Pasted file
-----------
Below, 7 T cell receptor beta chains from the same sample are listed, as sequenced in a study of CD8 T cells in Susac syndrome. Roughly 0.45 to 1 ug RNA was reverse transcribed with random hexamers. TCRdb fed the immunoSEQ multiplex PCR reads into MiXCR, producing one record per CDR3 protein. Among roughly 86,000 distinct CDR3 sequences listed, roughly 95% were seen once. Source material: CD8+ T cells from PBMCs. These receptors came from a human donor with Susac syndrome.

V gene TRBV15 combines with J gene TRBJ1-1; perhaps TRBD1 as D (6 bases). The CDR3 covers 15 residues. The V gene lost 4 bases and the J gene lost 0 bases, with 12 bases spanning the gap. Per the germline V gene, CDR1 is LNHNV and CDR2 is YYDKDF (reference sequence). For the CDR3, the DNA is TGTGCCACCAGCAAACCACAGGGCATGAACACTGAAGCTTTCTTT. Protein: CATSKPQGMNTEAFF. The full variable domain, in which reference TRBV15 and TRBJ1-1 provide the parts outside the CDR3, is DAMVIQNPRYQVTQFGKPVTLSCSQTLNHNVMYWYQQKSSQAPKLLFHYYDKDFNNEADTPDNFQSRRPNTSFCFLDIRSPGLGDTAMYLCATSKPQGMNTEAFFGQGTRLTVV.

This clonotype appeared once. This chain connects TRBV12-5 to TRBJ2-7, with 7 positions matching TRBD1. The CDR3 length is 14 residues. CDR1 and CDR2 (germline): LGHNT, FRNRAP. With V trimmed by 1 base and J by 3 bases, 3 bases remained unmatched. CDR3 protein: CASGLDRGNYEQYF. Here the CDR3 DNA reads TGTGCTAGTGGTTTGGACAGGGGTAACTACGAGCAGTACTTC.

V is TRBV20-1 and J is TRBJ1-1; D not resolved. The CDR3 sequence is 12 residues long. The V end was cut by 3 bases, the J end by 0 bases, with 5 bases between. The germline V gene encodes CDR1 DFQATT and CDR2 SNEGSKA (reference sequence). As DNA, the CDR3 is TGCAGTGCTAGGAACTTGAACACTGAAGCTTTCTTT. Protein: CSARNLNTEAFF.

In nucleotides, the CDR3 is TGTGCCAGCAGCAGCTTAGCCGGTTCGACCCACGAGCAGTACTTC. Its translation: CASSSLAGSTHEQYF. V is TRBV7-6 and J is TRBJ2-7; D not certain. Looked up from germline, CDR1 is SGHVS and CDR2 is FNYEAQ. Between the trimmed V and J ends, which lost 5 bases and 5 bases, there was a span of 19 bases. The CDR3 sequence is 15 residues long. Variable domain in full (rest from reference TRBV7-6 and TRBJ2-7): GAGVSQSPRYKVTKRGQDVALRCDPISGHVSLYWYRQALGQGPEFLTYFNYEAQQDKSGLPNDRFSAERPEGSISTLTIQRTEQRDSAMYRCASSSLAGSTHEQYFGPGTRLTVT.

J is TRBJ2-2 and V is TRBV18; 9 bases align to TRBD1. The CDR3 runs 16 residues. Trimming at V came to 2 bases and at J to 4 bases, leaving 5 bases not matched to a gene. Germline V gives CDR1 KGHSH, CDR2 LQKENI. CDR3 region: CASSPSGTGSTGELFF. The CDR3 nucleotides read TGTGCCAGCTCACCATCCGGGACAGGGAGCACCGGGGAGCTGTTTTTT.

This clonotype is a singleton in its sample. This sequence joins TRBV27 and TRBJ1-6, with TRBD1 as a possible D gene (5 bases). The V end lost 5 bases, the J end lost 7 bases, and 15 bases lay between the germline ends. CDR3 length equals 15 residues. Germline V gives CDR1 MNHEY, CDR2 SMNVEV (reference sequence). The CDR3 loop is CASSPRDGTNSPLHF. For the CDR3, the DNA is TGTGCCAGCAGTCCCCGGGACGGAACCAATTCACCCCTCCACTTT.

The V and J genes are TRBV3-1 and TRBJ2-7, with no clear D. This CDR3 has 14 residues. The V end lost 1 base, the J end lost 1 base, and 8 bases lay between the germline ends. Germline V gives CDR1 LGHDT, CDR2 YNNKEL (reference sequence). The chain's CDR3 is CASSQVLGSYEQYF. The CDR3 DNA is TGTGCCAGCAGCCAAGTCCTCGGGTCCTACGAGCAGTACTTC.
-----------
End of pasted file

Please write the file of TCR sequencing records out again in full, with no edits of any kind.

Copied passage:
Below, 7 T cell receptor beta chains from the same sample are listed, as sequenced in a study of CD8 T cells in Susac syndrome. Roughly 0.45 to 1 ug RNA was reverse transcribed with random hexamers. TCRdb fed the immunoSEQ multiplex PCR reads into MiXCR, producing one record per CDR3 protein. Among roughly 86,000 distinct CDR3 sequences listed, roughly 95% were seen once. Source material: CD8+ T cells from PBMCs. These receptors came from a human donor with Susac syndrome.

V gene TRBV15 combines with J gene TRBJ1-1; perhaps TRBD1 as D (6 bases). The CDR3 covers 15 residues. The V gene lost 4 bases and the J gene lost 0 bases, with 12 bases spanning the gap. Per the germline V gene, CDR1 is LNHNV and CDR2 is YYDKDF (reference sequence). For the CDR3, the DNA is TGTGCCACCAGCAAACCACAGGGCATGAACACTGAAGCTTTCTTT. Protein: CATSKPQGMNTEAFF. The full variable domain, in which reference TRBV15 and TRBJ1-1 provide the parts outside the CDR3, is DAMVIQNPRYQVTQFGKPVTLSCSQTLNHNVMYWYQQKSSQAPKLLFHYYDKDFNNEADTPDNFQSRRPNTSFCFLDIRSPGLGDTAMYLCATSKPQGMNTEAFFGQGTRLTVV.

This clonotype appeared once. This chain connects TRBV12-5 to TRBJ2-7, with 7 positions matching TRBD1. The CDR3 length is 14 residues. CDR1 and CDR2 (germline): LGHNT, FRNRAP. With V trimmed by 1 base and J by 3 bases, 3 bases remained unmatched. CDR3 protein: CASGLDRGNYEQYF. Here the CDR3 DNA reads TGTGCTAGTGGTTTGGACAGGGGTAACTACGAGCAGTACTTC.

V is TRBV20-1 and J is TRBJ1-1; D not resolved. The CDR3 sequence is 12 residues long. The V end was cut by 3 bases, the J end by 0 bases, with 5 bases between. The germline V gene encodes CDR1 DFQATT and CDR2 SNEGSKA (reference sequence). As DNA, the CDR3 is TGCAGTGCTAGGAACTTGAACACTGAAGCTTTCTTT. Protein: CSARNLNTEAFF.

In nucleotides, the CDR3 is TGTGCCAGCAGCAGCTTAGCCGGTTCGACCCACGAGCAGTACTTC. Its translation: CASSSLAGSTHEQYF. V is TRBV7-6 and J is TRBJ2-7; D not certain. Looked up from germline, CDR1 is SGHVS and CDR2 is FNYEAQ. Between the trimmed V and J ends, which lost 5 bases and 5 bases, there was a span of 19 bases. The CDR3 sequence is 15 residues long. Variable domain in full (rest from reference TRBV7-6 and TRBJ2-7): GAGVSQSPRYKVTKRGQDVALRCDPISGHVSLYWYRQALGQGPEFLTYFNYEAQQDKSGLPNDRFSAERPEGSISTLTIQRTEQRDSAMYRCASSSLAGSTHEQYFGPGTRLTVT.

J is TRBJ2-2 and V is TRBV18; 9 bases align to TRBD1. The CDR3 runs 16 residues. Trimming at V came to 2 bases and at J to 4 bases, leaving 5 bases not matched to a gene. Germline V gives CDR1 KGHSH, CDR2 LQKENI. CDR3 region: CASSPSGTGSTGELFF. The CDR3 nucleotides read TGTGCCAGCTCACCATCCGGGACAGGGAGCACCGGGGAGCTGTTTTTT.

This clonotype is a singleton in its sample. This sequence joins TRBV27 and TRBJ1-6, with TRBD1 as a possible D gene (5 bases). The V end lost 5 bases, the J end lost 7 bases, and 15 bases lay between the germline ends. CDR3 length equals 15 residues. Germline V gives CDR1 MNHEY, CDR2 SMNVEV (reference sequence). The CDR3 loop is CASSPRDGTNSPLHF. For the CDR3, the DNA is TGTGCCAGCAGTCCCCGGGACGGAACCAATTCACCCCTCCACTTT.

The V and J genes are TRBV3-1 and TRBJ2-7, with no clear D. This CDR3 has 14 residues. The V end lost 1 base, the J end lost 1 base, and 8 bases lay between the germline ends. Germline V gives CDR1 LGHDT, CDR2 YNNKEL (reference sequence). The chain's CDR3 is CASSQVLGSYEQYF. The CDR3 DNA is TGTGCCAGCAGCCAAGTCCTCGGGTCCTACGAGCAGTACTTC.